The Boundary of Space and Time

Being consistent

You may already know people who like to be busy or can be chaotic in their schedules. You might even be a person like this. Whilst there are various reasons people can be busy and chaotic, we will not explore these various reasons for this on this course. However, what we will explore is the effect of being busy and chaotic can have on others; that is a lack of consistency.

If there is a lack of consistency, people who are anxious, struggle with change or feel overwhelmed will find the inconsistency hard to cope with.  In these instances, it would be better to have no tuition at all, rather than inconsistent tuition.

If, for example, you have an appointment that is 5.30 pm every Wednesday. That consistently needs to be the family’s appointment time.  The parent/client needs to have that as a consistent pattern to plan other family activities. The child also needs to experience the consistency of the tuition to gain learning confidence.

We will also work with chaotic families that will keep wanting to move that time. For these families, it will be helpful for the child to experience the consistency of support. So, the tuition happens on good and bad days. It’s something that can keep going even when everything else feels chaotic.

However, there will be occasions from the family’s side, health appointments and unavoidable events such as school plays, parents evening and celebratory events that will affect the consistency of the tuition.  On those occasions, we will try to offer another slot, but they should always be planned occasions wherever possible.

From the tutor’s side, there may be periods of sickness or family events that need to be attended to. However, if we have multiple cancellations, what the family will experience is a chaotic consistency and we will not be of any value to that child’s learning. Once you take on a child and you agree to the time slot, you must do everything you can to be the consistent aspect to that child’s learning.

The boundary of time

The boundary of time is an important boundary that is often overlooked. if your appointment is at 5:30 and you turn up at 5:15 you will have crossed a time boundary and will be in an uninvited space. The Client wasn’t expecting anyone to be there and you won’t know what they might have been trying to achieve in the 15  minutes they thought they had. Even if you sit in your car in view of the house, you are in an uninvited space. Turning up early for many people is just as bad as turning up late. Some tutors have said in the past ‘oh, they don’t mind’.  How do you know they don’t? They might just be being polite? What would happen if the parent isn’t able to tell you when their boundaries have been crossed, they view being polite as more important? Resentment can sometimes build and the tutoring relationship could be stressed.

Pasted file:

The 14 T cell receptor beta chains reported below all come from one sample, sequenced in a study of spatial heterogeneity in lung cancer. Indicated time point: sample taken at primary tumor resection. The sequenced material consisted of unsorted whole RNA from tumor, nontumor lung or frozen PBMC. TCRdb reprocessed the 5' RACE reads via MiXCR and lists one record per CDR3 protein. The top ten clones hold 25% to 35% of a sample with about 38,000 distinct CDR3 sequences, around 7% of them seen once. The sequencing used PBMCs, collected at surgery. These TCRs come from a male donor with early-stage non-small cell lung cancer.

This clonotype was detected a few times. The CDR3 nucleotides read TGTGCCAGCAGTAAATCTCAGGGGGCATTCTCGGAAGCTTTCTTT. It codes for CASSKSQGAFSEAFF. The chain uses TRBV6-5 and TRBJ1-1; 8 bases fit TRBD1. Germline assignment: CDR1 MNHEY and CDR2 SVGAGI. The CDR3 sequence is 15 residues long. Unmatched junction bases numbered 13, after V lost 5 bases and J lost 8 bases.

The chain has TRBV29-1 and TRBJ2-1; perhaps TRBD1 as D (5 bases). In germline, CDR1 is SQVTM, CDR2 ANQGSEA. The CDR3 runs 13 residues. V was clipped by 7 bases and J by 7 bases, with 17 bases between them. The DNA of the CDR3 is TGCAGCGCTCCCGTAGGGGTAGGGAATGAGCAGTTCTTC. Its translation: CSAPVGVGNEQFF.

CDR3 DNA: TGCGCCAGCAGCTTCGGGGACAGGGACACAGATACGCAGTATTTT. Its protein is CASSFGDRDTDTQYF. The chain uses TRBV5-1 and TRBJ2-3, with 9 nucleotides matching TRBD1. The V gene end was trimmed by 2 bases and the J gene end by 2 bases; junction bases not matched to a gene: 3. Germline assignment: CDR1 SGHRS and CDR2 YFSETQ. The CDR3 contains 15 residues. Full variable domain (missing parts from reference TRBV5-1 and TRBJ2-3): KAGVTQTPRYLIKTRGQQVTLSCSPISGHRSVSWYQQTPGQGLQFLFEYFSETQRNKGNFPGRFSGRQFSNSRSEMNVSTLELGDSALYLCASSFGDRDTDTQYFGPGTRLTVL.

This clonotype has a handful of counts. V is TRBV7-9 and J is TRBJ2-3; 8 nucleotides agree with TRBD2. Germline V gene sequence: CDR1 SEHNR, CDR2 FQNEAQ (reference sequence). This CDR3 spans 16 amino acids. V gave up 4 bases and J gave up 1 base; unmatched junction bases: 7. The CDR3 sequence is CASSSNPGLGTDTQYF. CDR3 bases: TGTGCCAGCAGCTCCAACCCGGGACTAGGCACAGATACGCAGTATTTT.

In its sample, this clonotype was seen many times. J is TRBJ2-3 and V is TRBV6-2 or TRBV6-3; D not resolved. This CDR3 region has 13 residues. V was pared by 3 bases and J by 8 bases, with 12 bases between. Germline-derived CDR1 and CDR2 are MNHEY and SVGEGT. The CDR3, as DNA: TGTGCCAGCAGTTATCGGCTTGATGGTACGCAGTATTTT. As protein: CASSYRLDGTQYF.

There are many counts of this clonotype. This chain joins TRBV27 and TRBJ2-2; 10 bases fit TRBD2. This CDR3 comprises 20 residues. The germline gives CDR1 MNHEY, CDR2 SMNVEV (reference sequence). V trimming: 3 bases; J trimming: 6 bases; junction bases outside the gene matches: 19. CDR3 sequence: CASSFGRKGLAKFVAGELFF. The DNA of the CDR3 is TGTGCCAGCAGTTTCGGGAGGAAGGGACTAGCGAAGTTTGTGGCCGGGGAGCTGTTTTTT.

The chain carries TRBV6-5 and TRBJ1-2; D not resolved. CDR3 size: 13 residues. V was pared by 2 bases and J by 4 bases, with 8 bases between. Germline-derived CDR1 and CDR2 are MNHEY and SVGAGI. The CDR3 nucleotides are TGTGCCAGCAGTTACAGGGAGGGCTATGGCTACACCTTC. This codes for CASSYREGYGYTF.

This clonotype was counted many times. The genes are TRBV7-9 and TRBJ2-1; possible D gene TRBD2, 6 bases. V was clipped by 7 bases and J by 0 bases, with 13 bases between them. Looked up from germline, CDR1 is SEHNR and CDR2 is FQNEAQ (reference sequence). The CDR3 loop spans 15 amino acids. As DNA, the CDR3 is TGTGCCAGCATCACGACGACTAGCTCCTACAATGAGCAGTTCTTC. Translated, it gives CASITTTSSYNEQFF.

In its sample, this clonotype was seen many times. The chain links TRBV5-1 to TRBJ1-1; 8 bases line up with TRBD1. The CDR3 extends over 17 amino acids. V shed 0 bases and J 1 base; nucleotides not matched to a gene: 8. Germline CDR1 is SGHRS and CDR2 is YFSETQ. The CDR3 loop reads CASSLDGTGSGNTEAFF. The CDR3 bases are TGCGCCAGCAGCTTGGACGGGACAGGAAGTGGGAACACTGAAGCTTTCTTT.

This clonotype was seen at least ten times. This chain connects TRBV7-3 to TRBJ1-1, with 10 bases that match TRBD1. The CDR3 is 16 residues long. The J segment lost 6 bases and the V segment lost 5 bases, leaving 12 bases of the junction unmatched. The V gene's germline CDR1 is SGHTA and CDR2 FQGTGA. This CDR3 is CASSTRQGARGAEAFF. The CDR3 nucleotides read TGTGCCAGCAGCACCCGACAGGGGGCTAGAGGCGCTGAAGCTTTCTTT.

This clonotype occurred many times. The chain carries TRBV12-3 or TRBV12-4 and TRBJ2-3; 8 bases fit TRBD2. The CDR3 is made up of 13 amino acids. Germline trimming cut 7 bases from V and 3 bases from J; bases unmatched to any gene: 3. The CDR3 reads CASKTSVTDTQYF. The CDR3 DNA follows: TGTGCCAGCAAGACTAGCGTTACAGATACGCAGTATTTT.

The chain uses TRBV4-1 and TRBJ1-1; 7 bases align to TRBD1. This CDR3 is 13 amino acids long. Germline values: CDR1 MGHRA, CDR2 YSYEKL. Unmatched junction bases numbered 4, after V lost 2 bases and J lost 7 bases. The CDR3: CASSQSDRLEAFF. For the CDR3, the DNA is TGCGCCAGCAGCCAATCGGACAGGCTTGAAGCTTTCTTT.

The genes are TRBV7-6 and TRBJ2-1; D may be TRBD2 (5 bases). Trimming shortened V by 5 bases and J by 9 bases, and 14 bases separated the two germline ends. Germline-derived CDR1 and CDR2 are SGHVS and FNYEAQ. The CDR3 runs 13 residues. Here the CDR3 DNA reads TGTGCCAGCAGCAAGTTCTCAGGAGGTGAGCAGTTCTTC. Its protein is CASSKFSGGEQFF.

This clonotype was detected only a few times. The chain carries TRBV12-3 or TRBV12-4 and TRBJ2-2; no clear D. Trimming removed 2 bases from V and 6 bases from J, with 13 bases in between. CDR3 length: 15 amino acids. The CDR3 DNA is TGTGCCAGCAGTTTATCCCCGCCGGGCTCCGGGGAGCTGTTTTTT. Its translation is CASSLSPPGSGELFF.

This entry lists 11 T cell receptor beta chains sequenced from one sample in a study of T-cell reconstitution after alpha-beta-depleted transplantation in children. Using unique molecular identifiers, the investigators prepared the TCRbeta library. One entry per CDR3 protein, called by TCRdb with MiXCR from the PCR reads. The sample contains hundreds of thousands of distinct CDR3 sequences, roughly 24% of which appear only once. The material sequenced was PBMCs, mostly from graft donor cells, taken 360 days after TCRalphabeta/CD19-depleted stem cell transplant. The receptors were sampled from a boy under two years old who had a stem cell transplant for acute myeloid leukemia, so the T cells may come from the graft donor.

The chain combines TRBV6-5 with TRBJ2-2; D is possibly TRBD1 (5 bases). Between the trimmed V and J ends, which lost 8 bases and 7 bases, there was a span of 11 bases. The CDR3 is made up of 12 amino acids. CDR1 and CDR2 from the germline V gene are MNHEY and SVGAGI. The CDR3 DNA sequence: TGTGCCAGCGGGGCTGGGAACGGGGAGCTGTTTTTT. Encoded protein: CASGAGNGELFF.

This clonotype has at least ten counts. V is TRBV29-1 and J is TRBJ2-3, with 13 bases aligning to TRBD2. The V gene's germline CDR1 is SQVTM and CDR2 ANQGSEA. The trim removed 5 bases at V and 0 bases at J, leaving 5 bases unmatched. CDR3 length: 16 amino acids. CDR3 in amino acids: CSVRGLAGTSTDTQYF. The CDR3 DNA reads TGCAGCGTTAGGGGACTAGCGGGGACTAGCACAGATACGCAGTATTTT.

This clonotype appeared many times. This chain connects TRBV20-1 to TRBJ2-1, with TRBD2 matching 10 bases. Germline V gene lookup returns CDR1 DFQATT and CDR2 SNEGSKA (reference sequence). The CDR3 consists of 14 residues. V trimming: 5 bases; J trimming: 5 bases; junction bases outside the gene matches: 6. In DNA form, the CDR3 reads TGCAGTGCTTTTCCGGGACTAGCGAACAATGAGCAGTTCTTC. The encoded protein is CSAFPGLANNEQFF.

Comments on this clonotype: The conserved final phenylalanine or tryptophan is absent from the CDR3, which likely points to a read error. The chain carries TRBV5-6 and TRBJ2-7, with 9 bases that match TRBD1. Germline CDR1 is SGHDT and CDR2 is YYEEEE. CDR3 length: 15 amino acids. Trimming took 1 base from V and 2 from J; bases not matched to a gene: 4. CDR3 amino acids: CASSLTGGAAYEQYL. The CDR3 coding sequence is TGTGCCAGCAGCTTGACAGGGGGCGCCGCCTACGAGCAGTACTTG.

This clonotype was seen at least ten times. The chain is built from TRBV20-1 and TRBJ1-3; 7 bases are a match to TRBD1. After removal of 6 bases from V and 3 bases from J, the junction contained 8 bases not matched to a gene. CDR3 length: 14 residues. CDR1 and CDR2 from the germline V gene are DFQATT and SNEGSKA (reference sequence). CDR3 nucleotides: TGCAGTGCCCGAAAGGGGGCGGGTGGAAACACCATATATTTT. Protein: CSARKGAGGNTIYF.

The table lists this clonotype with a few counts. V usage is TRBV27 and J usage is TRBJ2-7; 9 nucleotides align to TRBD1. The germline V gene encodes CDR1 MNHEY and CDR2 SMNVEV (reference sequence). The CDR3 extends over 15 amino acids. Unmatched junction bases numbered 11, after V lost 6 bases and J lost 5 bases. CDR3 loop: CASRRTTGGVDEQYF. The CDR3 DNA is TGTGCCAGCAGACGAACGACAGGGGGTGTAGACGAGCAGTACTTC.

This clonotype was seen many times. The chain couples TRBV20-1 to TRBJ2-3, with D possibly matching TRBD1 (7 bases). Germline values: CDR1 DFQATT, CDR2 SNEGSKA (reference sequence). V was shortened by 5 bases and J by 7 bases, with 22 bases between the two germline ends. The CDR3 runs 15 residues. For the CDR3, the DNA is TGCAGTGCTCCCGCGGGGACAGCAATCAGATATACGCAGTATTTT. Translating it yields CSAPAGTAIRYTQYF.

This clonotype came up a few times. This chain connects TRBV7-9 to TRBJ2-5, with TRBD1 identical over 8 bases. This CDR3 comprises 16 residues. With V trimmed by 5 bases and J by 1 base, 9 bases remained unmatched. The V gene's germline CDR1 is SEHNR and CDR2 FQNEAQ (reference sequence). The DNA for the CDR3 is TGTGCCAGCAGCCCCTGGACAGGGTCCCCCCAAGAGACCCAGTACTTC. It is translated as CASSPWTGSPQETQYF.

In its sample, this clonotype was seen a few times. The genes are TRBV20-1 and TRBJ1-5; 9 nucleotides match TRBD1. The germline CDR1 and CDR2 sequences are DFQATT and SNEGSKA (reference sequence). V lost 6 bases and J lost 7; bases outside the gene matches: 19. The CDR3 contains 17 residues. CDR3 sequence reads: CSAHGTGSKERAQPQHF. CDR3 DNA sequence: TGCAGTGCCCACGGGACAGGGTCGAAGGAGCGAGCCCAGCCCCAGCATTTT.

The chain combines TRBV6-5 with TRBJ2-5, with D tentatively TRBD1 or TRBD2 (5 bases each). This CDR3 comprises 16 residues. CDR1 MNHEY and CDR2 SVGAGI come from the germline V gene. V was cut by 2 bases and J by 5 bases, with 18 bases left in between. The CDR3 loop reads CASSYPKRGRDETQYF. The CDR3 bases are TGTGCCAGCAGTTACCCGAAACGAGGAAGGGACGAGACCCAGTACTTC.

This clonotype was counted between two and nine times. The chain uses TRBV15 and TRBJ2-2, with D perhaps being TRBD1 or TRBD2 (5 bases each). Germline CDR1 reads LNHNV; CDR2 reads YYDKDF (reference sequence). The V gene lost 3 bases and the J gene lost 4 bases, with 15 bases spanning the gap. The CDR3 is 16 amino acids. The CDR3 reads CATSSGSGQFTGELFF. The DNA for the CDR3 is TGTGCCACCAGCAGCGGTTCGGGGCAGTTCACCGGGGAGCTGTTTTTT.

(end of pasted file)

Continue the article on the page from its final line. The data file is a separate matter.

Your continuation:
It is always important to show families you respect their time. Perhaps on the odd occasion, you do need to arrive earlier, attempt to phone or text and ask permission. That will stop this boundary violation. However, look at the above paragraph, if you keep changing the time and you cannot stick to one time, you’re unable to be consistent. This also applies to being late.

Starting on time and finishing on time is boundary line drawing and will help a child feel safe. The child knows when the session will start and when the session will end. Carrying on for five or 10 minutes after a  session has finished is poor boundaries. Cutting a  session short 5 or 10 minutes is also poor boundaries. It is the boundaries you create with a time that helps a child feel safe and the parent sees you as reliable,  and you are experienced as being consistent.

In many of Westcountry SEN’s centres, there are waiting rooms. They are there for a purpose, they signify a boundary between entering a building and walking into a tutoring space. They are a space to stop, reflect and gather and know you are in a learning space. Allowing the child to walk into the building and then into your room without any stopping pause, takes away this boundary and you don’t have a boundary drawn for yourself between you and the people you tutor. That five to ten minutes between each student is your time to gather, think and plan. You should not be allowing students to cross into it, and it would not be helpful for children and their parents to cross into it either.

Session times

The boundary of time and space also means the sessions should never continue after the session time has ended.  You cannot engage in postmortem conversations about what happened in the session with the parent in front of the child. These types of conversations need to be adult conversations and may seem a betrayal of trust to the child if they occur whilst the child is listening.  The child will witness a different dynamic from you as you engage with the parent in any detailed discussions.

When the session ends, there should be a polite warm exchange of how well things have gone. Then it is in the session report where you will communicate to the parent in more detail. Additionally, the parent can be telephoned in-between sessions to build that relationship, but it will not be done in front of the child who you are building your relationship with.